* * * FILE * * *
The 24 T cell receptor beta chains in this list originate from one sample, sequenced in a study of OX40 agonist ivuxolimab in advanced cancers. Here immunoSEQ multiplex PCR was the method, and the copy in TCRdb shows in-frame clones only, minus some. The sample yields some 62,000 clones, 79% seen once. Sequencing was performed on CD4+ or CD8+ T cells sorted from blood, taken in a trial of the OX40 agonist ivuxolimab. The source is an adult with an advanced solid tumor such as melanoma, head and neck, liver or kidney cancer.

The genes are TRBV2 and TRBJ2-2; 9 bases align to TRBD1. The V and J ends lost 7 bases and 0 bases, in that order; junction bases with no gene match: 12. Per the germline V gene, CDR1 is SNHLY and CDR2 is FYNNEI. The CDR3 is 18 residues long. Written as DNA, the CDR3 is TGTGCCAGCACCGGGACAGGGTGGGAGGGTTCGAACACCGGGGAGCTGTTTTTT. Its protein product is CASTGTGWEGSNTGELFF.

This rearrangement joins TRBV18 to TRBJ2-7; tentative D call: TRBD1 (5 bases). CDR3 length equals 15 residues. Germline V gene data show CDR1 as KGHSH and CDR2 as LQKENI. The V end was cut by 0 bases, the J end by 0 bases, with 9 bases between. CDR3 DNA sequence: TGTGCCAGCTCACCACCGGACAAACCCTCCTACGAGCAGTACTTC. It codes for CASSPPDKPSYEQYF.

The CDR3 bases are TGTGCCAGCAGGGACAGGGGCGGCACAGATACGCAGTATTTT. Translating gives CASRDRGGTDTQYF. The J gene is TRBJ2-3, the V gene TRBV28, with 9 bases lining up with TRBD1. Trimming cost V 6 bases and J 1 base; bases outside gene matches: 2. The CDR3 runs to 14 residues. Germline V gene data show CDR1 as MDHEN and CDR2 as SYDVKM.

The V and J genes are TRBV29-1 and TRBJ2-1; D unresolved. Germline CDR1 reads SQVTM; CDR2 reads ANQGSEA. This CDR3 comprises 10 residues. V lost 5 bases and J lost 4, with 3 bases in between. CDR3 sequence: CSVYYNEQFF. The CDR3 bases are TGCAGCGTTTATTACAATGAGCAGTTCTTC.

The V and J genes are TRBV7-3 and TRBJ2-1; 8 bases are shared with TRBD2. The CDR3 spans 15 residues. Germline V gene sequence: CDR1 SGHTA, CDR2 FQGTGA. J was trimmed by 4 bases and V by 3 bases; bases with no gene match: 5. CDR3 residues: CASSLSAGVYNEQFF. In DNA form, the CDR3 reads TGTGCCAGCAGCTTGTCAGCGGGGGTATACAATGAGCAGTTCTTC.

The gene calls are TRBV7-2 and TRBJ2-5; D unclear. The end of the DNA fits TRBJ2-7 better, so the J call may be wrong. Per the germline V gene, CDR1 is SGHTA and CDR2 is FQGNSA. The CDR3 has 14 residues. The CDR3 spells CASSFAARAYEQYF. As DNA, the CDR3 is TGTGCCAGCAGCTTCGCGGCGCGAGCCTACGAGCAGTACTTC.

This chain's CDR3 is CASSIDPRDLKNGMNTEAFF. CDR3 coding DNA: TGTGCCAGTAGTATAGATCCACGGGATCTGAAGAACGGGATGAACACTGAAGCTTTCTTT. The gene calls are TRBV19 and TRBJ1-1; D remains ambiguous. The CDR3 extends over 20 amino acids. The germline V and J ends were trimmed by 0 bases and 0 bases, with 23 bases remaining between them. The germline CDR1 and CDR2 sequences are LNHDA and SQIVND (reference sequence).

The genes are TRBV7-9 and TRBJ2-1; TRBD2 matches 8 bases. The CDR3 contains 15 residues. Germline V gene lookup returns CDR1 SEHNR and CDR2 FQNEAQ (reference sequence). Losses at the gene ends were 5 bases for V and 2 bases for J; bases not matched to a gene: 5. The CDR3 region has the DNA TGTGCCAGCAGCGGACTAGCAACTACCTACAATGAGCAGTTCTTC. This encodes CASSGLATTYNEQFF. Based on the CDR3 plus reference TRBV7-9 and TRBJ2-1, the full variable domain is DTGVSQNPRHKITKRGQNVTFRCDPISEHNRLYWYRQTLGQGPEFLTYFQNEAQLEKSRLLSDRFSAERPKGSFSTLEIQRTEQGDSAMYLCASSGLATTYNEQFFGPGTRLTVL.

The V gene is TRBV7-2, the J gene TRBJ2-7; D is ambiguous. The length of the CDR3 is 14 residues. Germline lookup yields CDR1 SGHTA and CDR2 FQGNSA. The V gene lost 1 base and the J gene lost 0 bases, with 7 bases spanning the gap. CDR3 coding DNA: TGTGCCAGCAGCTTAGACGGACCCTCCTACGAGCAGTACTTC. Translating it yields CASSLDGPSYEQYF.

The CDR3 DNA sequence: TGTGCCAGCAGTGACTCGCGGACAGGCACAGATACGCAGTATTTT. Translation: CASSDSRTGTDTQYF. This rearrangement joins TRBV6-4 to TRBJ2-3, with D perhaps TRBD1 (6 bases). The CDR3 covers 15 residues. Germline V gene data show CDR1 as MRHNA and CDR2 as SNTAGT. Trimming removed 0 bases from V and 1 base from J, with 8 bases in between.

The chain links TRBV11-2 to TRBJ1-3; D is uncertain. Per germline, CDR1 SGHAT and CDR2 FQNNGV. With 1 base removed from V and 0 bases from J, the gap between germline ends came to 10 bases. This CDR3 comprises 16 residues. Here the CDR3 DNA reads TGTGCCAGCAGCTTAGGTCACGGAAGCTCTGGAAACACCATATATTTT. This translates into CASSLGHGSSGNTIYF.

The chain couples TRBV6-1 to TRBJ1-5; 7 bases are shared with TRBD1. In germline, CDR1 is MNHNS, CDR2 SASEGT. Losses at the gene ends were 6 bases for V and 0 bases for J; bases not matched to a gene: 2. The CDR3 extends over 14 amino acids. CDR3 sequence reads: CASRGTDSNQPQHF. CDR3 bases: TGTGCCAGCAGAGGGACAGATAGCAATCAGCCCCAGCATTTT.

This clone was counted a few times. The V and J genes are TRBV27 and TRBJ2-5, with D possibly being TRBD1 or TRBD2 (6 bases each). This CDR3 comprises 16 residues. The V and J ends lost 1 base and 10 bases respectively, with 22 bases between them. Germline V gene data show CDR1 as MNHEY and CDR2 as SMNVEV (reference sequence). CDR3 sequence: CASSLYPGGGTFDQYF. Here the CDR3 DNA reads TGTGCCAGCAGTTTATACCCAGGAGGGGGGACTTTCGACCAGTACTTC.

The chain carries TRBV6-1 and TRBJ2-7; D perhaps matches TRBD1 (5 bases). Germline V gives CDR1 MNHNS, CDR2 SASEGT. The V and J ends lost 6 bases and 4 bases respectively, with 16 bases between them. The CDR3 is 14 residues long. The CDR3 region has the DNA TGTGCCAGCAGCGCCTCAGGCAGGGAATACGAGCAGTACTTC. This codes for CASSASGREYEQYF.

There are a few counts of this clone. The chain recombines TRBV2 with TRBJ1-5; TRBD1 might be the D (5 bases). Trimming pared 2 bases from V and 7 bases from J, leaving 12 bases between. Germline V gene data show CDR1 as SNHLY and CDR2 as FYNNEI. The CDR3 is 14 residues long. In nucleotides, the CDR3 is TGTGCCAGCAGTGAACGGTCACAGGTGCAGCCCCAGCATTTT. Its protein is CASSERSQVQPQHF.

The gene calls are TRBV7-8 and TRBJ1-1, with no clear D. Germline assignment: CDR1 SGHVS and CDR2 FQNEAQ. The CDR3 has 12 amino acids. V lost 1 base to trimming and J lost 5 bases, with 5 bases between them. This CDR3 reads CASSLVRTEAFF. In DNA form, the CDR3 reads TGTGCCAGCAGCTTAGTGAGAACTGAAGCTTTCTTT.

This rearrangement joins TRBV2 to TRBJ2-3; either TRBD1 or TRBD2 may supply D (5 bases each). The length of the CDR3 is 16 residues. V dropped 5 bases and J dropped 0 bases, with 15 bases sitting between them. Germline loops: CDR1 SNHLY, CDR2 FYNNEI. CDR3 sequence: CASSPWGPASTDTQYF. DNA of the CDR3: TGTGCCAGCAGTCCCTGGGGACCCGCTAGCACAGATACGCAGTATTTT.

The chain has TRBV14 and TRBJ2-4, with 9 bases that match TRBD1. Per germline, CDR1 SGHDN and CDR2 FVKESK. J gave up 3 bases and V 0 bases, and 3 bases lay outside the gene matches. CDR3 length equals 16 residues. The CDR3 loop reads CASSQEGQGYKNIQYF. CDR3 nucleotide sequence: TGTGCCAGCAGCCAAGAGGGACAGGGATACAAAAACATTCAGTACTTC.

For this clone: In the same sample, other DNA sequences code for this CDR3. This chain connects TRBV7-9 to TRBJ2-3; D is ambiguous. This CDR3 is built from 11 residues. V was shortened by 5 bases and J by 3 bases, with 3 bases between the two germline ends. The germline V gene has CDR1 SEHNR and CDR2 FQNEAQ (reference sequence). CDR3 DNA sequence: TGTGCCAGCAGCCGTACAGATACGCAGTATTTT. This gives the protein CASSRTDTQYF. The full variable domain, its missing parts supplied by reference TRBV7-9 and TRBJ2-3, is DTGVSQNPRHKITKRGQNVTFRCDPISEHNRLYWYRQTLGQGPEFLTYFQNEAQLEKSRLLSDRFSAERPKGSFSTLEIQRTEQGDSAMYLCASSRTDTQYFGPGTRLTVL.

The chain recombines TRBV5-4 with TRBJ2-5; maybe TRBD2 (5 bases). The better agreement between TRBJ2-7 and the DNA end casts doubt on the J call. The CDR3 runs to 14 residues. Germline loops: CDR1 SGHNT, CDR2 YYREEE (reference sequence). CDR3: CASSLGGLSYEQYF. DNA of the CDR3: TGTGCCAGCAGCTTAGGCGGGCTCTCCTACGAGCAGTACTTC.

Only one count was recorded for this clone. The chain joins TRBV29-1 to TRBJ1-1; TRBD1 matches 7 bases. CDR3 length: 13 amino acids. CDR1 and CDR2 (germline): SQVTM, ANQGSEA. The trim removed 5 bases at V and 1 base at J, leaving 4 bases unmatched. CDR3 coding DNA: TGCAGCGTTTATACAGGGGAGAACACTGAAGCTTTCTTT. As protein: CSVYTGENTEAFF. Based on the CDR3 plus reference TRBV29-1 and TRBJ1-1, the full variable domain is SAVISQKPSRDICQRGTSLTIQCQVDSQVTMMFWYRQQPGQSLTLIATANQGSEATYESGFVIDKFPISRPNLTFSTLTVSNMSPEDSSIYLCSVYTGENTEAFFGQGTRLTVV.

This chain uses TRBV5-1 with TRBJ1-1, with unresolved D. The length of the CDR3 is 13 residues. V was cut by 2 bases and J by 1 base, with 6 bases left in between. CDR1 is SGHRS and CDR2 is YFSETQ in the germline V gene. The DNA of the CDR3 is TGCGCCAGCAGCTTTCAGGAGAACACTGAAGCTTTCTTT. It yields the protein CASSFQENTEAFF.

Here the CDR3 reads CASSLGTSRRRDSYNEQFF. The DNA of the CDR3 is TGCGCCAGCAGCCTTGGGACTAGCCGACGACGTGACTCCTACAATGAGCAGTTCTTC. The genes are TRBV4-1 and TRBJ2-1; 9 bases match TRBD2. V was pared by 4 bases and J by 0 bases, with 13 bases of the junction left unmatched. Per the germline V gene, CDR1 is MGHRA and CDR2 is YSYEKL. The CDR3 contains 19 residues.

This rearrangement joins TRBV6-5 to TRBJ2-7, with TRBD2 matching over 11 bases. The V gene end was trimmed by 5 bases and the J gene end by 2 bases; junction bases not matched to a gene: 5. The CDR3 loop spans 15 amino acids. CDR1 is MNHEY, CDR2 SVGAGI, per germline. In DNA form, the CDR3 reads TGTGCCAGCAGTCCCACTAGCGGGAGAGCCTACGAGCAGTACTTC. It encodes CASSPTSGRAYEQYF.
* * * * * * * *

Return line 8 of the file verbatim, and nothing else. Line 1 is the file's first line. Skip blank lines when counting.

This chain's CDR3 is CASSIDPRDLKNGMNTEAFF. CDR3 coding DNA: TGTGCCAGTAGTATAGATCCACGGGATCTGAAGAACGGGATGAACACTGAAGCTTTCTTT. The gene calls are TRBV19 and TRBJ1-1; D remains ambiguous. The CDR3 extends over 20 amino acids. The germline V and J ends were trimmed by 0 bases and 0 bases, with 23 bases remaining between them. The germline CDR1 and CDR2 sequences are LNHDA and SQIVND (reference sequence).